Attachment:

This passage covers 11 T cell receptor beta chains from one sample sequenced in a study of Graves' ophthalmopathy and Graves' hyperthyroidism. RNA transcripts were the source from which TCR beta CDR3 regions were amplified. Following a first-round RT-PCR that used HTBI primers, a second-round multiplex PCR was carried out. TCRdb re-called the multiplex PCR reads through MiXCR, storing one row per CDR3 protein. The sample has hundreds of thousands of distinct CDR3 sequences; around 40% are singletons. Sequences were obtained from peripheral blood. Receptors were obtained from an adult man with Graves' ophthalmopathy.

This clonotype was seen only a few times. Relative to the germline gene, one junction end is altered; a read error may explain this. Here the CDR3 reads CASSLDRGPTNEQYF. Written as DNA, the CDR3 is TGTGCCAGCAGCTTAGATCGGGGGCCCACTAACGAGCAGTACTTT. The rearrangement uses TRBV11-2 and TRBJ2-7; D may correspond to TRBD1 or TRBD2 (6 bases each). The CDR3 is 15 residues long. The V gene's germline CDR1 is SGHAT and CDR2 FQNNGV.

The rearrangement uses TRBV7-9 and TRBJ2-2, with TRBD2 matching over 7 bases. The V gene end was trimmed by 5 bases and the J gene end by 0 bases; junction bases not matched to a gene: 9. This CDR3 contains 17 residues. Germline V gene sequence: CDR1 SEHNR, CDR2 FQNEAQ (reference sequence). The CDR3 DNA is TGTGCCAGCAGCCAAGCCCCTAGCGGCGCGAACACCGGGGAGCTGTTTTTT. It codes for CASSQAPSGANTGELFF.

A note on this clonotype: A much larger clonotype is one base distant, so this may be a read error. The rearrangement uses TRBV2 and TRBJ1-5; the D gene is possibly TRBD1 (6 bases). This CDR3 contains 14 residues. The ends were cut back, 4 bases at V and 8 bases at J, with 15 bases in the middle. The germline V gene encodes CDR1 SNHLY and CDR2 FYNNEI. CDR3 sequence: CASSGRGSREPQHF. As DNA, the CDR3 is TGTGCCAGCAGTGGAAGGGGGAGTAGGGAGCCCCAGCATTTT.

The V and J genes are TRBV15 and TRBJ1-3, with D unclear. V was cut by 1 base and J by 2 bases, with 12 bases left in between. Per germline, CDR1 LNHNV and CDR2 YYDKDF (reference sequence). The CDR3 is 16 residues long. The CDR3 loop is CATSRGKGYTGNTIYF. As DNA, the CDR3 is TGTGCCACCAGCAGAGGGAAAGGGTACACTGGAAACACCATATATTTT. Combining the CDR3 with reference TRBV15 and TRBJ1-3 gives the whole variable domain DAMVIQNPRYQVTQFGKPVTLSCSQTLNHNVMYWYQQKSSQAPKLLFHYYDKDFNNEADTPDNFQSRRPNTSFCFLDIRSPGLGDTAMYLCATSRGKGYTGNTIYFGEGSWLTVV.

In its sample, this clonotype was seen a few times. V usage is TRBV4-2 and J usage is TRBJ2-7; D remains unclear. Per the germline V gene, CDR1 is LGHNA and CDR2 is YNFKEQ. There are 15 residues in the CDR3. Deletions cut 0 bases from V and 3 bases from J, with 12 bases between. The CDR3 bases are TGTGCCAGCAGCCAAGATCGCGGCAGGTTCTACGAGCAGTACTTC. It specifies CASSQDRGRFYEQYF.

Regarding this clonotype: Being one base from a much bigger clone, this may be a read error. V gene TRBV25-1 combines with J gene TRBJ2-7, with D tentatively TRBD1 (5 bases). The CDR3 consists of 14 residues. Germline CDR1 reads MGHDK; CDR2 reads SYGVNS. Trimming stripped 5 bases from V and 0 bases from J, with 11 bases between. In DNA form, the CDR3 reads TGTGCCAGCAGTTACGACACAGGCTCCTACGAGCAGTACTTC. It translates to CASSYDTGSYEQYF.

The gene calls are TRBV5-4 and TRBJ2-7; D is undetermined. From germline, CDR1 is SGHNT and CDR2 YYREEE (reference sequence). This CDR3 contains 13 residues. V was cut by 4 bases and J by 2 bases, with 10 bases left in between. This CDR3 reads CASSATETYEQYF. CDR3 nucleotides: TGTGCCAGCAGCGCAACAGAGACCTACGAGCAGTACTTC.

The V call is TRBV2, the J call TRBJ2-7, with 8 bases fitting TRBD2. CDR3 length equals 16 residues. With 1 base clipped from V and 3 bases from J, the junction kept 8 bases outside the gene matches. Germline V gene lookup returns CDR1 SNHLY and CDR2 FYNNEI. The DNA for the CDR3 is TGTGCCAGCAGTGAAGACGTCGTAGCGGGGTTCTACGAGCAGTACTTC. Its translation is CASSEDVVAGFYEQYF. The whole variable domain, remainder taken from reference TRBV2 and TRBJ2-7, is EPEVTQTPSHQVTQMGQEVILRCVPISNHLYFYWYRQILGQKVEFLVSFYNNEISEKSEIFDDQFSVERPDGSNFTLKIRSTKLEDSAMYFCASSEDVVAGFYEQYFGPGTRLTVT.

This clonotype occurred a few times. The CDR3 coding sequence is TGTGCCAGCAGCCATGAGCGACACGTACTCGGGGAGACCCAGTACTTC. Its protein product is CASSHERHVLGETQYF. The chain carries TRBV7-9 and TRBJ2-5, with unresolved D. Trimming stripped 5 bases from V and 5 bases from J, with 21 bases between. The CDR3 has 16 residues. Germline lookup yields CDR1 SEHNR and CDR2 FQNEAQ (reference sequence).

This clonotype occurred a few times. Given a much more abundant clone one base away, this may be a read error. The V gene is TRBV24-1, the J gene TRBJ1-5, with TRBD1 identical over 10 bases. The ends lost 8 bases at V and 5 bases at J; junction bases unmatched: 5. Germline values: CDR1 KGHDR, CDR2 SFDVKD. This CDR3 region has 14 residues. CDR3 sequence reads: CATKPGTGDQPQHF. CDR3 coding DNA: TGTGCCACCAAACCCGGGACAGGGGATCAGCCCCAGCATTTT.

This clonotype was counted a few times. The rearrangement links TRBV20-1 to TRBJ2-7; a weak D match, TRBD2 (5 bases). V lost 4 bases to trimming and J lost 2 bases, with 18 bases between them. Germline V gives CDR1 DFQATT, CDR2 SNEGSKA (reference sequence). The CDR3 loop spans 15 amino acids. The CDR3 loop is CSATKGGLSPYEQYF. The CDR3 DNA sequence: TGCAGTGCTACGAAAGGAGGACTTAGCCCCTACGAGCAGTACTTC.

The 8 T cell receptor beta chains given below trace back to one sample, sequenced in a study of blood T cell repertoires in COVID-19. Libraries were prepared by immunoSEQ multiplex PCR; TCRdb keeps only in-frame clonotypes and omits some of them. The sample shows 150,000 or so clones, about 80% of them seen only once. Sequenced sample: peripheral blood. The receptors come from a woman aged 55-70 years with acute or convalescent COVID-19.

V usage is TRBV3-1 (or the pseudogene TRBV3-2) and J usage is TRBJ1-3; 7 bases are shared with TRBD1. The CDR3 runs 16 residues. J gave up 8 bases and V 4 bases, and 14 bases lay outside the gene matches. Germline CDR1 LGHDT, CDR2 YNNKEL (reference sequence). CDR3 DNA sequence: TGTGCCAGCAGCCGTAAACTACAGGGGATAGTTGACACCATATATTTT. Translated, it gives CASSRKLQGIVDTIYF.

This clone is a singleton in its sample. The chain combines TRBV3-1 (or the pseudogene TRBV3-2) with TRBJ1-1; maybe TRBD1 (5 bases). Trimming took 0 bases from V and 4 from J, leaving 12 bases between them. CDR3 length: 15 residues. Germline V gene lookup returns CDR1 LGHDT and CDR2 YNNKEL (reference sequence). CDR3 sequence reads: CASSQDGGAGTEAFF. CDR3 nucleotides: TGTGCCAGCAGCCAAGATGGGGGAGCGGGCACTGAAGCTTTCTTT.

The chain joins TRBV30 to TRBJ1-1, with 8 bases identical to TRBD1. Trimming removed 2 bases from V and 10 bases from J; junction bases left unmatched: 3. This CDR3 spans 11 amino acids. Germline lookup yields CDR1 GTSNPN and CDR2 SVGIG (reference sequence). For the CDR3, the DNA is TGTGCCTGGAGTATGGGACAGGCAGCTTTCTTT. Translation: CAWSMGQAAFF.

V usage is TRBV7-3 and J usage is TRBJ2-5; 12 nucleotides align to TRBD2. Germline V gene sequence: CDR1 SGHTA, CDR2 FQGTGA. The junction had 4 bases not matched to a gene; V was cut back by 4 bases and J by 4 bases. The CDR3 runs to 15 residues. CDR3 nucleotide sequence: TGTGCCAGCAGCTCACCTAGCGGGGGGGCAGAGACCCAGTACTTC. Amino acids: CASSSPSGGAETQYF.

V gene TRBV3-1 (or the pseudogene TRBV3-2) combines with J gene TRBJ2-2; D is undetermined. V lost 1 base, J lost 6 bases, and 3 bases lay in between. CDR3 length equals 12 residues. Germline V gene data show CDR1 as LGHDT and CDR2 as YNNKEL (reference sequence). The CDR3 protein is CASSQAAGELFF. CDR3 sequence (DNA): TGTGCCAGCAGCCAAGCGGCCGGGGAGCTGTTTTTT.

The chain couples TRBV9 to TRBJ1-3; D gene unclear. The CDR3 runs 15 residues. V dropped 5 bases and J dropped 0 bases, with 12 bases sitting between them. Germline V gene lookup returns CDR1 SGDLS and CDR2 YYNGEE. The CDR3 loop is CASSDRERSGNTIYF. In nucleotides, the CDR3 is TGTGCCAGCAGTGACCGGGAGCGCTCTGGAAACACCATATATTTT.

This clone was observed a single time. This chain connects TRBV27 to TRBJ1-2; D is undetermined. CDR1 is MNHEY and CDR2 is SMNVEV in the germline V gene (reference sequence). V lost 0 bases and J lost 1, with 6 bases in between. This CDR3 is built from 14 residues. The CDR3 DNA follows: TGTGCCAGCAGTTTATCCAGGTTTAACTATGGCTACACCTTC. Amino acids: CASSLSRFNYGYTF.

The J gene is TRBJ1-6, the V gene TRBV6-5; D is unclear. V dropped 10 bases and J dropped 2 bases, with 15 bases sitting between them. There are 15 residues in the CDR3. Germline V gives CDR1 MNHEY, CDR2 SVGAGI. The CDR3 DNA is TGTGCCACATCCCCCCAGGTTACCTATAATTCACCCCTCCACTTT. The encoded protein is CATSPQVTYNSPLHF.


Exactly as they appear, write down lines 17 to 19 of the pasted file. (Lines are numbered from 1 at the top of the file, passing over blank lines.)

V usage is TRBV7-3 and J usage is TRBJ2-5; 12 nucleotides align to TRBD2. Germline V gene sequence: CDR1 SGHTA, CDR2 FQGTGA. The junction had 4 bases not matched to a gene; V was cut back by 4 bases and J by 4 bases. The CDR3 runs to 15 residues. CDR3 nucleotide sequence: TGTGCCAGCAGCTCACCTAGCGGGGGGGCAGAGACCCAGTACTTC. Amino acids: CASSSPSGGAETQYF.

V gene TRBV3-1 (or the pseudogene TRBV3-2) combines with J gene TRBJ2-2; D is undetermined. V lost 1 base, J lost 6 bases, and 3 bases lay in between. CDR3 length equals 12 residues. Germline V gene data show CDR1 as LGHDT and CDR2 as YNNKEL (reference sequence). The CDR3 protein is CASSQAAGELFF. CDR3 sequence (DNA): TGTGCCAGCAGCCAAGCGGCCGGGGAGCTGTTTTTT.

The chain couples TRBV9 to TRBJ1-3; D gene unclear. The CDR3 runs 15 residues. V dropped 5 bases and J dropped 0 bases, with 12 bases sitting between them. Germline V gene lookup returns CDR1 SGDLS and CDR2 YYNGEE. The CDR3 loop is CASSDRERSGNTIYF. In nucleotides, the CDR3 is TGTGCCAGCAGTGACCGGGAGCGCTCTGGAAACACCATATATTTT.